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A grand jury in Spotsylvania County, Virginia, has indicted a deputy for the shooting of Isiah Brown on April 21, 2021.
Deputy David Turbyfill, of the Spotsylvania County Sheriff’s Office, was indicted last Thursday on a charge of “reckless handling of firearm resulting in serious injury,” according to Brown’s attorney, David Haynes.
If convicted of the charge, Turbyfill could face up to five years in prison. An indictment does not carry a presumption of guilt.
Haynes, of the Washington-based legal practice The Cochran Firm, said in a statement that the indictment signals a “measure of justice,” reports The Hill.
“Isiah Brown’s life was shattered and changed forever when he crossed paths with David Turbyfill,” the statement said. “While this indictment doesn’t take Mr. Brown’s physical pain away, it does signify a measure of justice. We look forward to the successful prosecution of David Turbyfill.”
Turbyfill is accused of shooting Brown at least 10 times after confusing the phone in his hand for a gun, despite having previously given Brown a ride home earlier that night after Brown’s car broke down.
Brown reportedly tried to retrieve some items, including car keys, from his mother’s room, but was blocked by his brother. The two then got into an altercation, at which point, Brown dialed 911. Brown was angry with his brother, and was threatening to “kill” him, prompting the 911 operator to chastise him.
Brown demanded that police come to the house to resolve the ongoing fight, at which point the dispatcher asked if he had a weapon on his person. Brown responded, “Nope,” adding that he is “walking down the road” with his cordless house phone.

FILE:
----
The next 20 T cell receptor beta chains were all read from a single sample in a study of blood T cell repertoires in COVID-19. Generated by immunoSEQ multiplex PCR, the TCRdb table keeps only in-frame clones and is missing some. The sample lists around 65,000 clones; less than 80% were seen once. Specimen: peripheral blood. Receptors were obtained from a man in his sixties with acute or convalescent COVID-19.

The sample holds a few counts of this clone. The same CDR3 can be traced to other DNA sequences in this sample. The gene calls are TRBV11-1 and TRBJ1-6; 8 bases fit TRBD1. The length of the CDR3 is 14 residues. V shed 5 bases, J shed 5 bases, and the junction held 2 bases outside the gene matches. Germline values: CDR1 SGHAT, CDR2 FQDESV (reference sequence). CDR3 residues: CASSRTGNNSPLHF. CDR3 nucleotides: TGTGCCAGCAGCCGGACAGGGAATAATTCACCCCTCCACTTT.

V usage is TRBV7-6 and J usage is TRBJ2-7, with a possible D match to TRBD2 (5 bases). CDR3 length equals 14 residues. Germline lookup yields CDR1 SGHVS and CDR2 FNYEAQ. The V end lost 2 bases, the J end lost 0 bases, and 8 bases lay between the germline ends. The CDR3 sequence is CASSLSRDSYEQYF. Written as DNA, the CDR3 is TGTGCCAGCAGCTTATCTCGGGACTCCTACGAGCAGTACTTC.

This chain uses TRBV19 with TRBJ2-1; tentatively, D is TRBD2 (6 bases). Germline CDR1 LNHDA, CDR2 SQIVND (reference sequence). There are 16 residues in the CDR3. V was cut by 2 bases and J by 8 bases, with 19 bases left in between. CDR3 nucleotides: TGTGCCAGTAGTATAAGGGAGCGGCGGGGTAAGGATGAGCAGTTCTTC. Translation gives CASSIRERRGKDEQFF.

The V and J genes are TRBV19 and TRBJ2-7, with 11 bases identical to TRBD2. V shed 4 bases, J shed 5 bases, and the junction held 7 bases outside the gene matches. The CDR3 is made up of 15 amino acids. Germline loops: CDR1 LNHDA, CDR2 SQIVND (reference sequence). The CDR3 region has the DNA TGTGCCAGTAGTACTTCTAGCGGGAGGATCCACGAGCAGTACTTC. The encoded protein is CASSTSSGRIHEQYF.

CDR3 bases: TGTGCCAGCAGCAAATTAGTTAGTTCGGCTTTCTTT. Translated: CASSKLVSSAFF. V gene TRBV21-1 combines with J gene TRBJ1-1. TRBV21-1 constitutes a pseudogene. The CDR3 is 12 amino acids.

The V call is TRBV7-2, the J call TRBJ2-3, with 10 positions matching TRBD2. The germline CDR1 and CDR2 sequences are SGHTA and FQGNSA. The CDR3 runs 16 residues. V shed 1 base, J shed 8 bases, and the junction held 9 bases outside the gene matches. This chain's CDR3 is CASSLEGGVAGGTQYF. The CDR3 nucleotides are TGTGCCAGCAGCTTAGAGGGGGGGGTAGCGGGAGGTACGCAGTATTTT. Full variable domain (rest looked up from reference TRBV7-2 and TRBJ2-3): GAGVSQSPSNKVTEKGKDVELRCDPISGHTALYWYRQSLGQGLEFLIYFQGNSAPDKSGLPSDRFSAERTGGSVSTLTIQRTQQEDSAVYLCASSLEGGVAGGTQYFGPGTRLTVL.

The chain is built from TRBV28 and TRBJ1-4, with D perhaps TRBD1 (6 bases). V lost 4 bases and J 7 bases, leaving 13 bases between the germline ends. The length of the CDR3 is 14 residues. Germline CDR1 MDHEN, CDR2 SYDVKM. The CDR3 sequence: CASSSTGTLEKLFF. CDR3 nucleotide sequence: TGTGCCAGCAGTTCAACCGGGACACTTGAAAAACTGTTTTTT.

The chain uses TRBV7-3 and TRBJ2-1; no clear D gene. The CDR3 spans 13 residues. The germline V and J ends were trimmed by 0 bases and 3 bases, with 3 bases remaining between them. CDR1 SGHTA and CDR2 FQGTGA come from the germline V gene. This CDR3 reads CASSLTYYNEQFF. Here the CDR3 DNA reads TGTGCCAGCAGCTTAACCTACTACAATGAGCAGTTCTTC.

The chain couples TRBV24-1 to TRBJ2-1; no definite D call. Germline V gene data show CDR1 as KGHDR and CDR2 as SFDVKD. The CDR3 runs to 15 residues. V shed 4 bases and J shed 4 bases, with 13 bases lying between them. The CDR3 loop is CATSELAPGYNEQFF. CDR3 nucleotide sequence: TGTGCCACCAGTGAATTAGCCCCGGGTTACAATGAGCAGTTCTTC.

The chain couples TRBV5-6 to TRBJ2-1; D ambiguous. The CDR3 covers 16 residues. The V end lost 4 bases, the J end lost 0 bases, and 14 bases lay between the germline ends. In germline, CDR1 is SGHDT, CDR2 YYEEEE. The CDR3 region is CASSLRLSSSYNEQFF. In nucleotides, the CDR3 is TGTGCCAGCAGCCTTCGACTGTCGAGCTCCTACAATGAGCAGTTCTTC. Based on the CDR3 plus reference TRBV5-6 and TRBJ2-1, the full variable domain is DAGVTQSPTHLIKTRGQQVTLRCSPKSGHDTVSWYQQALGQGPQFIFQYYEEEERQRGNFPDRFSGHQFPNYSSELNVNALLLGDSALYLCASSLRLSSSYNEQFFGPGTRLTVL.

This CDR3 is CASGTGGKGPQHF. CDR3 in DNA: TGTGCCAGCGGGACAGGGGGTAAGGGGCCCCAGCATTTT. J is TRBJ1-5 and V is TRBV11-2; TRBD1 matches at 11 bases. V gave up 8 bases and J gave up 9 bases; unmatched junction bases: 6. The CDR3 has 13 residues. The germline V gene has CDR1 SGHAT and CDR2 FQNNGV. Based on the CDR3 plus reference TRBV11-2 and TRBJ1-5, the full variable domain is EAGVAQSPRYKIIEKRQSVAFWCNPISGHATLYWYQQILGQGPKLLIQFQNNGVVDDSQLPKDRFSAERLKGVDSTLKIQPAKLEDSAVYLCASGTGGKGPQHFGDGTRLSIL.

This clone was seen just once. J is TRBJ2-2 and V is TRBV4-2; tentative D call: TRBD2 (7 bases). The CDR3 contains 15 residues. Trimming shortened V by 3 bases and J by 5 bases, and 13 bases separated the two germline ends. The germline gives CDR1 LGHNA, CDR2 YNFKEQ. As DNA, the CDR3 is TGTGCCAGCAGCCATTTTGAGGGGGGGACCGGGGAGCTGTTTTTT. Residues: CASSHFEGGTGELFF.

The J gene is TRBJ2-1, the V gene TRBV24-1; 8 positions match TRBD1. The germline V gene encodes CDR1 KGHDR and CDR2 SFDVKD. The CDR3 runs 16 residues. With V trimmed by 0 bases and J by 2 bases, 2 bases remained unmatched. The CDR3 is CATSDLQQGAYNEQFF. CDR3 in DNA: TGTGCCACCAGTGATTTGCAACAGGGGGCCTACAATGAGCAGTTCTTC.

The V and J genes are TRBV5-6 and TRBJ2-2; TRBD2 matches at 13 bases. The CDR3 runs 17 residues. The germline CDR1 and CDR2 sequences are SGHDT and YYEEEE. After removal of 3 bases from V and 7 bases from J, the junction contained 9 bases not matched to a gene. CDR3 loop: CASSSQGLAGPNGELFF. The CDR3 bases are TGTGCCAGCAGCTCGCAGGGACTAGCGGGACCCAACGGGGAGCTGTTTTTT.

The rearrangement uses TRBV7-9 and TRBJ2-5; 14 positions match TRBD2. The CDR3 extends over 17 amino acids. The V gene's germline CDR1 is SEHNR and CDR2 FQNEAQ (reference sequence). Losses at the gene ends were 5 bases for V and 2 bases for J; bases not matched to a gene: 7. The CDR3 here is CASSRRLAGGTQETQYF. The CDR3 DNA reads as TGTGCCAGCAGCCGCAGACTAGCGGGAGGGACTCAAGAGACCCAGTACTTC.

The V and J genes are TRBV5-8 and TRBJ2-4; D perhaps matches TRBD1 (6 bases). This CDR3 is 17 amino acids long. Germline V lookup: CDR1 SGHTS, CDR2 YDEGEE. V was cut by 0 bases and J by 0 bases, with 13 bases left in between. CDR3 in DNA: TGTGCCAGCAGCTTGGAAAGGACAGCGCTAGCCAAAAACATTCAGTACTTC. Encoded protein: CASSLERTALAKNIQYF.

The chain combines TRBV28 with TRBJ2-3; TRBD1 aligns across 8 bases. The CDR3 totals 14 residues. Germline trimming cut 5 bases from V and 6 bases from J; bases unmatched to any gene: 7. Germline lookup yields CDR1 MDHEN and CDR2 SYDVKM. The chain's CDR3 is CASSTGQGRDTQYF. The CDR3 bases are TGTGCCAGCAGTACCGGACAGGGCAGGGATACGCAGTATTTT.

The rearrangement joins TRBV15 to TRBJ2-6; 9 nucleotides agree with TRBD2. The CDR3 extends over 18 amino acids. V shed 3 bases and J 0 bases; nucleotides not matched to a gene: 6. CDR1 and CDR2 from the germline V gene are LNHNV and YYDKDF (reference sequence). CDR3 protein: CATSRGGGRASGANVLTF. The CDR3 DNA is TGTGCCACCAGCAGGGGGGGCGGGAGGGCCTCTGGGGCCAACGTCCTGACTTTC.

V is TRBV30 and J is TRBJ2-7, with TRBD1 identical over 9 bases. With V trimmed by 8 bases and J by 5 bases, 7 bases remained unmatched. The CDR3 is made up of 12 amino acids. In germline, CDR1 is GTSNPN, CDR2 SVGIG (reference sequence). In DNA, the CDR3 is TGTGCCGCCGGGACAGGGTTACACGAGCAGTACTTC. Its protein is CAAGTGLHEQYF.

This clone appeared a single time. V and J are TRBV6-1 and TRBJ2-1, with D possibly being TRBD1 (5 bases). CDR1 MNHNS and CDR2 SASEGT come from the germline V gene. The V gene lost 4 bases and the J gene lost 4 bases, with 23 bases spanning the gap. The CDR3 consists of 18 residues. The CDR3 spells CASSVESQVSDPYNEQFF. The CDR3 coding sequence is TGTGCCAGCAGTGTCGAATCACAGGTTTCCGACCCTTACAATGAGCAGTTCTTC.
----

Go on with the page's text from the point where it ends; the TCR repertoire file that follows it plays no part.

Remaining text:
Turbyfill, responding to a report of a “domestic disturbance,” then arrived on scene and demanded to see Brown’s hands, ordering him to “stop” before firing several shots.
Video footage of the altercation shows the deputy yelling that Brown has a gun to his head, referring to the cordless phone. It also shows Brown lying in the middle of the road as the deputy continues to order him to show his hands and drop the “gun.”
Brown was placed on a ventilator in critical condition after the shooting, but was discharged from the hospital in late May.
Turbyfill has been on leave from the force pending an investigation into the shooting. But Haynes wants the deputy fired.
“We are calling for the immediate termination of Deputy David Turbyfill,” Haynes said. “We are also asking for the release of all audio communication between the deputy and dispatch, all video from the scene as well as Turbyfill’s employment records and personnel file.”
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